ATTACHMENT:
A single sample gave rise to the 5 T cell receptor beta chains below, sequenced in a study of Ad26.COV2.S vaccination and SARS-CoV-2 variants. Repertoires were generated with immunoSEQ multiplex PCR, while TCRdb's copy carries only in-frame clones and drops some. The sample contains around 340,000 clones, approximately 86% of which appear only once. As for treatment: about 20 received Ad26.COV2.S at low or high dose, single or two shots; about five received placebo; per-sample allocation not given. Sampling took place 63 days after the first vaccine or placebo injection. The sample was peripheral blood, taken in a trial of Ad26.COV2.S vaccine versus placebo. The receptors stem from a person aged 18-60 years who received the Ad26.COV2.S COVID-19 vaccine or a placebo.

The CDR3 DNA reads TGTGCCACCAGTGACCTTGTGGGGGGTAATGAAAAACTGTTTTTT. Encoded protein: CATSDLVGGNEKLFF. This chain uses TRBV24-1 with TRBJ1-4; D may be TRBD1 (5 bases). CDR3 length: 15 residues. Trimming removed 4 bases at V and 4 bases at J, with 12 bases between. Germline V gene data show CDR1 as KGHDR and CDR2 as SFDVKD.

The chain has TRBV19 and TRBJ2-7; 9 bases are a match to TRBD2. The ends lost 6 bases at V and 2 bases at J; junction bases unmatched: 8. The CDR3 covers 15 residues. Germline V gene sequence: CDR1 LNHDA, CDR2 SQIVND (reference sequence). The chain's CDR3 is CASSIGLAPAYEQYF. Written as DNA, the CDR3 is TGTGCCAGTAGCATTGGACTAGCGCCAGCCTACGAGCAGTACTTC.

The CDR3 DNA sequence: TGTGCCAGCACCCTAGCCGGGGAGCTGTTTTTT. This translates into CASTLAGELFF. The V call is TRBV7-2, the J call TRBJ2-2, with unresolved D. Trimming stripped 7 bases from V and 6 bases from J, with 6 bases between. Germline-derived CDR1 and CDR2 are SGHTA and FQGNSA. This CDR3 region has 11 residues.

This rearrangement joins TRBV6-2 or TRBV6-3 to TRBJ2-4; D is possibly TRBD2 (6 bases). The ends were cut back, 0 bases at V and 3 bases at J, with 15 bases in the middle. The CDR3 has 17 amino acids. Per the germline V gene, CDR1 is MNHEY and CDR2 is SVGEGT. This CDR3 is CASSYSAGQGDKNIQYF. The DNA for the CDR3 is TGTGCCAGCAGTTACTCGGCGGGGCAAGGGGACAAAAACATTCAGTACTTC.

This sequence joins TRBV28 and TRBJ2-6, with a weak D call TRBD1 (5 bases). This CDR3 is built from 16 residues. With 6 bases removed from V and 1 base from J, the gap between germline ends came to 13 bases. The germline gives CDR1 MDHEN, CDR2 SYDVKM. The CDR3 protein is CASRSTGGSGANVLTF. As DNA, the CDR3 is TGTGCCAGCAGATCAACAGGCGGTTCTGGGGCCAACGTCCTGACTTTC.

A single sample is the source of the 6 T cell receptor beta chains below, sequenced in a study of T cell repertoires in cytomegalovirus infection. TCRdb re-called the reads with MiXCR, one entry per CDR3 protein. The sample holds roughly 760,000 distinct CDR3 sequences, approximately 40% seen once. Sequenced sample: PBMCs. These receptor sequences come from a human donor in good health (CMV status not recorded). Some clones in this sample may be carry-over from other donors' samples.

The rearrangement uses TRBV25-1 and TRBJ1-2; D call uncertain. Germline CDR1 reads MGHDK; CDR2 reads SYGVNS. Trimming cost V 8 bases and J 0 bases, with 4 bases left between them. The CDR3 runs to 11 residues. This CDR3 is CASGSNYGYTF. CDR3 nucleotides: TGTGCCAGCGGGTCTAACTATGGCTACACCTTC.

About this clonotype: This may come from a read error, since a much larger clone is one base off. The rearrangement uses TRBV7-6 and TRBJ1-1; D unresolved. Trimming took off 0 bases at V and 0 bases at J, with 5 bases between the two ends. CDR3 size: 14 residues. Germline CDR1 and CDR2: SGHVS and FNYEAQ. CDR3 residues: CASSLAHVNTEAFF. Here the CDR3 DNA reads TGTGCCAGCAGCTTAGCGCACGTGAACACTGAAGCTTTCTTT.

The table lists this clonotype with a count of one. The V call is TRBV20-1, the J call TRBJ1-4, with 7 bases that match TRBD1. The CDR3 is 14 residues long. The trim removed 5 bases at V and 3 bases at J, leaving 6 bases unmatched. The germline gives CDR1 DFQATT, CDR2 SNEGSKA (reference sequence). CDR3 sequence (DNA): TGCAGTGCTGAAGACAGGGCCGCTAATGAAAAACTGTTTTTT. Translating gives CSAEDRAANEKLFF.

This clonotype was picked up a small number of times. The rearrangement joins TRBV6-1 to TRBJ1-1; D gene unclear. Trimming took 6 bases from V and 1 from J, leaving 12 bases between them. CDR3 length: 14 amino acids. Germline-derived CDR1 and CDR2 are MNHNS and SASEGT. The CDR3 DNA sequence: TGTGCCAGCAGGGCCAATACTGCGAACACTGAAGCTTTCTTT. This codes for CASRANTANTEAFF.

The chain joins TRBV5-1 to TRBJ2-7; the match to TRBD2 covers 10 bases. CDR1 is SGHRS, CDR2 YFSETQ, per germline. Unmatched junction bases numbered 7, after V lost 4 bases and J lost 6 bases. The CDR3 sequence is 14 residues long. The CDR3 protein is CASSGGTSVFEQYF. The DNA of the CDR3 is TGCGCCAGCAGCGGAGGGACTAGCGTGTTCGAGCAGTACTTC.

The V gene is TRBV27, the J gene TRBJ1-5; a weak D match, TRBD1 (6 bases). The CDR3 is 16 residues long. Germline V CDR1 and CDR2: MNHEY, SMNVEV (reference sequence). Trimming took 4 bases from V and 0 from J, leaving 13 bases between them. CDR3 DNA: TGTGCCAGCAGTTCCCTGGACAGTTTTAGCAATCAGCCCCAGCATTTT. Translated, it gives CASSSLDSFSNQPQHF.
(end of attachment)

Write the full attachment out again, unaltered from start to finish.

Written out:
A single sample gave rise to the 5 T cell receptor beta chains below, sequenced in a study of Ad26.COV2.S vaccination and SARS-CoV-2 variants. Repertoires were generated with immunoSEQ multiplex PCR, while TCRdb's copy carries only in-frame clones and drops some. The sample contains around 340,000 clones, approximately 86% of which appear only once. As for treatment: about 20 received Ad26.COV2.S at low or high dose, single or two shots; about five received placebo; per-sample allocation not given. Sampling took place 63 days after the first vaccine or placebo injection. The sample was peripheral blood, taken in a trial of Ad26.COV2.S vaccine versus placebo. The receptors stem from a person aged 18-60 years who received the Ad26.COV2.S COVID-19 vaccine or a placebo.

The CDR3 DNA reads TGTGCCACCAGTGACCTTGTGGGGGGTAATGAAAAACTGTTTTTT. Encoded protein: CATSDLVGGNEKLFF. This chain uses TRBV24-1 with TRBJ1-4; D may be TRBD1 (5 bases). CDR3 length: 15 residues. Trimming removed 4 bases at V and 4 bases at J, with 12 bases between. Germline V gene data show CDR1 as KGHDR and CDR2 as SFDVKD.

The chain has TRBV19 and TRBJ2-7; 9 bases are a match to TRBD2. The ends lost 6 bases at V and 2 bases at J; junction bases unmatched: 8. The CDR3 covers 15 residues. Germline V gene sequence: CDR1 LNHDA, CDR2 SQIVND (reference sequence). The chain's CDR3 is CASSIGLAPAYEQYF. Written as DNA, the CDR3 is TGTGCCAGTAGCATTGGACTAGCGCCAGCCTACGAGCAGTACTTC.

The CDR3 DNA sequence: TGTGCCAGCACCCTAGCCGGGGAGCTGTTTTTT. This translates into CASTLAGELFF. The V call is TRBV7-2, the J call TRBJ2-2, with unresolved D. Trimming stripped 7 bases from V and 6 bases from J, with 6 bases between. Germline-derived CDR1 and CDR2 are SGHTA and FQGNSA. This CDR3 region has 11 residues.

This rearrangement joins TRBV6-2 or TRBV6-3 to TRBJ2-4; D is possibly TRBD2 (6 bases). The ends were cut back, 0 bases at V and 3 bases at J, with 15 bases in the middle. The CDR3 has 17 amino acids. Per the germline V gene, CDR1 is MNHEY and CDR2 is SVGEGT. This CDR3 is CASSYSAGQGDKNIQYF. The DNA for the CDR3 is TGTGCCAGCAGTTACTCGGCGGGGCAAGGGGACAAAAACATTCAGTACTTC.

This sequence joins TRBV28 and TRBJ2-6, with a weak D call TRBD1 (5 bases). This CDR3 is built from 16 residues. With 6 bases removed from V and 1 base from J, the gap between germline ends came to 13 bases. The germline gives CDR1 MDHEN, CDR2 SYDVKM. The CDR3 protein is CASRSTGGSGANVLTF. As DNA, the CDR3 is TGTGCCAGCAGATCAACAGGCGGTTCTGGGGCCAACGTCCTGACTTTC.

A single sample is the source of the 6 T cell receptor beta chains below, sequenced in a study of T cell repertoires in cytomegalovirus infection. TCRdb re-called the reads with MiXCR, one entry per CDR3 protein. The sample holds roughly 760,000 distinct CDR3 sequences, approximately 40% seen once. Sequenced sample: PBMCs. These receptor sequences come from a human donor in good health (CMV status not recorded). Some clones in this sample may be carry-over from other donors' samples.

The rearrangement uses TRBV25-1 and TRBJ1-2; D call uncertain. Germline CDR1 reads MGHDK; CDR2 reads SYGVNS. Trimming cost V 8 bases and J 0 bases, with 4 bases left between them. The CDR3 runs to 11 residues. This CDR3 is CASGSNYGYTF. CDR3 nucleotides: TGTGCCAGCGGGTCTAACTATGGCTACACCTTC.

About this clonotype: This may come from a read error, since a much larger clone is one base off. The rearrangement uses TRBV7-6 and TRBJ1-1; D unresolved. Trimming took off 0 bases at V and 0 bases at J, with 5 bases between the two ends. CDR3 size: 14 residues. Germline CDR1 and CDR2: SGHVS and FNYEAQ. CDR3 residues: CASSLAHVNTEAFF. Here the CDR3 DNA reads TGTGCCAGCAGCTTAGCGCACGTGAACACTGAAGCTTTCTTT.

The table lists this clonotype with a count of one. The V call is TRBV20-1, the J call TRBJ1-4, with 7 bases that match TRBD1. The CDR3 is 14 residues long. The trim removed 5 bases at V and 3 bases at J, leaving 6 bases unmatched. The germline gives CDR1 DFQATT, CDR2 SNEGSKA (reference sequence). CDR3 sequence (DNA): TGCAGTGCTGAAGACAGGGCCGCTAATGAAAAACTGTTTTTT. Translating gives CSAEDRAANEKLFF.

This clonotype was picked up a small number of times. The rearrangement joins TRBV6-1 to TRBJ1-1; D gene unclear. Trimming took 6 bases from V and 1 from J, leaving 12 bases between them. CDR3 length: 14 amino acids. Germline-derived CDR1 and CDR2 are MNHNS and SASEGT. The CDR3 DNA sequence: TGTGCCAGCAGGGCCAATACTGCGAACACTGAAGCTTTCTTT. This codes for CASRANTANTEAFF.

The chain joins TRBV5-1 to TRBJ2-7; the match to TRBD2 covers 10 bases. CDR1 is SGHRS, CDR2 YFSETQ, per germline. Unmatched junction bases numbered 7, after V lost 4 bases and J lost 6 bases. The CDR3 sequence is 14 residues long. The CDR3 protein is CASSGGTSVFEQYF. The DNA of the CDR3 is TGCGCCAGCAGCGGAGGGACTAGCGTGTTCGAGCAGTACTTC.

The V gene is TRBV27, the J gene TRBJ1-5; a weak D match, TRBD1 (6 bases). The CDR3 is 16 residues long. Germline V CDR1 and CDR2: MNHEY, SMNVEV (reference sequence). Trimming took 4 bases from V and 0 from J, leaving 13 bases between them. CDR3 DNA: TGTGCCAGCAGTTCCCTGGACAGTTTTAGCAATCAGCCCCAGCATTTT. Translated, it gives CASSSLDSFSNQPQHF.